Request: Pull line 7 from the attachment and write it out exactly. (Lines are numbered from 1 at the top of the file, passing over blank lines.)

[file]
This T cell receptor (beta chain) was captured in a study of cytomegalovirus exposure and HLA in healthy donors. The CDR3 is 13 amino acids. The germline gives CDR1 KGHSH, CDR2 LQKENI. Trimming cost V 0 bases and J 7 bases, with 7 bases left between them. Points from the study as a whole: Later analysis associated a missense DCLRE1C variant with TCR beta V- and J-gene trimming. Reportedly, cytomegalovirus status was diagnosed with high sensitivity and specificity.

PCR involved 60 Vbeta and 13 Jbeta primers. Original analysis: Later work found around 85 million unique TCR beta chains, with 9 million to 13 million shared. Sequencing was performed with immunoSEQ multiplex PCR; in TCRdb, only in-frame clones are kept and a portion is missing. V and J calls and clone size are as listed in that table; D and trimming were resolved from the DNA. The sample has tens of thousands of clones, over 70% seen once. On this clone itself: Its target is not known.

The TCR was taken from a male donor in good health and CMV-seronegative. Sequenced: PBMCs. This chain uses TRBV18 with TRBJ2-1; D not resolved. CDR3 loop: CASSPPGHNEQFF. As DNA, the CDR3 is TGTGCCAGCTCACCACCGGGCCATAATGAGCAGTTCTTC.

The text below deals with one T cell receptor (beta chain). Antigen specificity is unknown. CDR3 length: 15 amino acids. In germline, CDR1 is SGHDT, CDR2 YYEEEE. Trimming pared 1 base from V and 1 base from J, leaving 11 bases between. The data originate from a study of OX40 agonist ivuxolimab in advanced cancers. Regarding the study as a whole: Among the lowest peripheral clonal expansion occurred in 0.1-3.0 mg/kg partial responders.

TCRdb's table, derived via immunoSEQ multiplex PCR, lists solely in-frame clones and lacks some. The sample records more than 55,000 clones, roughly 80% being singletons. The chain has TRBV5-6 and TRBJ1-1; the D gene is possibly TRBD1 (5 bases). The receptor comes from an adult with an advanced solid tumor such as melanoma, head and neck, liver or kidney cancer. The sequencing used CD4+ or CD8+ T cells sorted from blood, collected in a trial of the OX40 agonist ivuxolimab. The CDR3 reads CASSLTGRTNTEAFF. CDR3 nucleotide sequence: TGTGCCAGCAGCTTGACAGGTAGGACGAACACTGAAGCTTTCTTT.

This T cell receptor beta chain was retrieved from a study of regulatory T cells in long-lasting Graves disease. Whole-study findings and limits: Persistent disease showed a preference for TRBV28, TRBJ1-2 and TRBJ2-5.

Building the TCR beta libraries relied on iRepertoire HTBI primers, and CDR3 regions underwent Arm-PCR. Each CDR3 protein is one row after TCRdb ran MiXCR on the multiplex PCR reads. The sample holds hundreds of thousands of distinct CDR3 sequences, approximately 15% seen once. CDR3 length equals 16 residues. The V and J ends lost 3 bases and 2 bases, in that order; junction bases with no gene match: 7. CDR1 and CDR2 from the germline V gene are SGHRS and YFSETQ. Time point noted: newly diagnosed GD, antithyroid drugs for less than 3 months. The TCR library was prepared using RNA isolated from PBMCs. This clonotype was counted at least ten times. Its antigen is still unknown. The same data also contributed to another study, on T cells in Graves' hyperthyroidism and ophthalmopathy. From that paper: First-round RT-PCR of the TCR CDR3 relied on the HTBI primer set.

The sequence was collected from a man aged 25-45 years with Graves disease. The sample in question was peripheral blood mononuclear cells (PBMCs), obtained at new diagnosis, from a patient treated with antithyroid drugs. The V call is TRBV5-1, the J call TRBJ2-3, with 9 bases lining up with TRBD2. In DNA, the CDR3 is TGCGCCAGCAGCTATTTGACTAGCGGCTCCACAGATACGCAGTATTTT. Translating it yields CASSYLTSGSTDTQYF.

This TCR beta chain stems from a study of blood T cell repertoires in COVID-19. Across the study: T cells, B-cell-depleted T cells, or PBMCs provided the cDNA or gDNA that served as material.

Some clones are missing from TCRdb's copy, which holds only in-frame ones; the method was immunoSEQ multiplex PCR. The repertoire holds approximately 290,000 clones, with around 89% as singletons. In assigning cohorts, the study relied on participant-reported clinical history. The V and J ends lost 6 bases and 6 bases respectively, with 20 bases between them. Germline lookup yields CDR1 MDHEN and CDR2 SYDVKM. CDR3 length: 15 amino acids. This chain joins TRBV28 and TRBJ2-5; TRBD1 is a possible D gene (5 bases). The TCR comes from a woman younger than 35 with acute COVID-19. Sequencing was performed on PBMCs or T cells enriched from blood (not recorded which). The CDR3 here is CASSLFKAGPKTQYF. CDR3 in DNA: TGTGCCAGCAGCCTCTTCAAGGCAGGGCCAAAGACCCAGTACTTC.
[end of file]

Building the TCR beta libraries relied on iRepertoire HTBI primers, and CDR3 regions underwent Arm-PCR. Each CDR3 protein is one row after TCRdb ran MiXCR on the multiplex PCR reads. The sample holds hundreds of thousands of distinct CDR3 sequences, approximately 15% seen once. CDR3 length equals 16 residues. The V and J ends lost 3 bases and 2 bases, in that order; junction bases with no gene match: 7. CDR1 and CDR2 from the germline V gene are SGHRS and YFSETQ. Time point noted: newly diagnosed GD, antithyroid drugs for less than 3 months. The TCR library was prepared using RNA isolated from PBMCs. This clonotype was counted at least ten times. Its antigen is still unknown. The same data also contributed to another study, on T cells in Graves' hyperthyroidism and ophthalmopathy. From that paper: First-round RT-PCR of the TCR CDR3 relied on the HTBI primer set.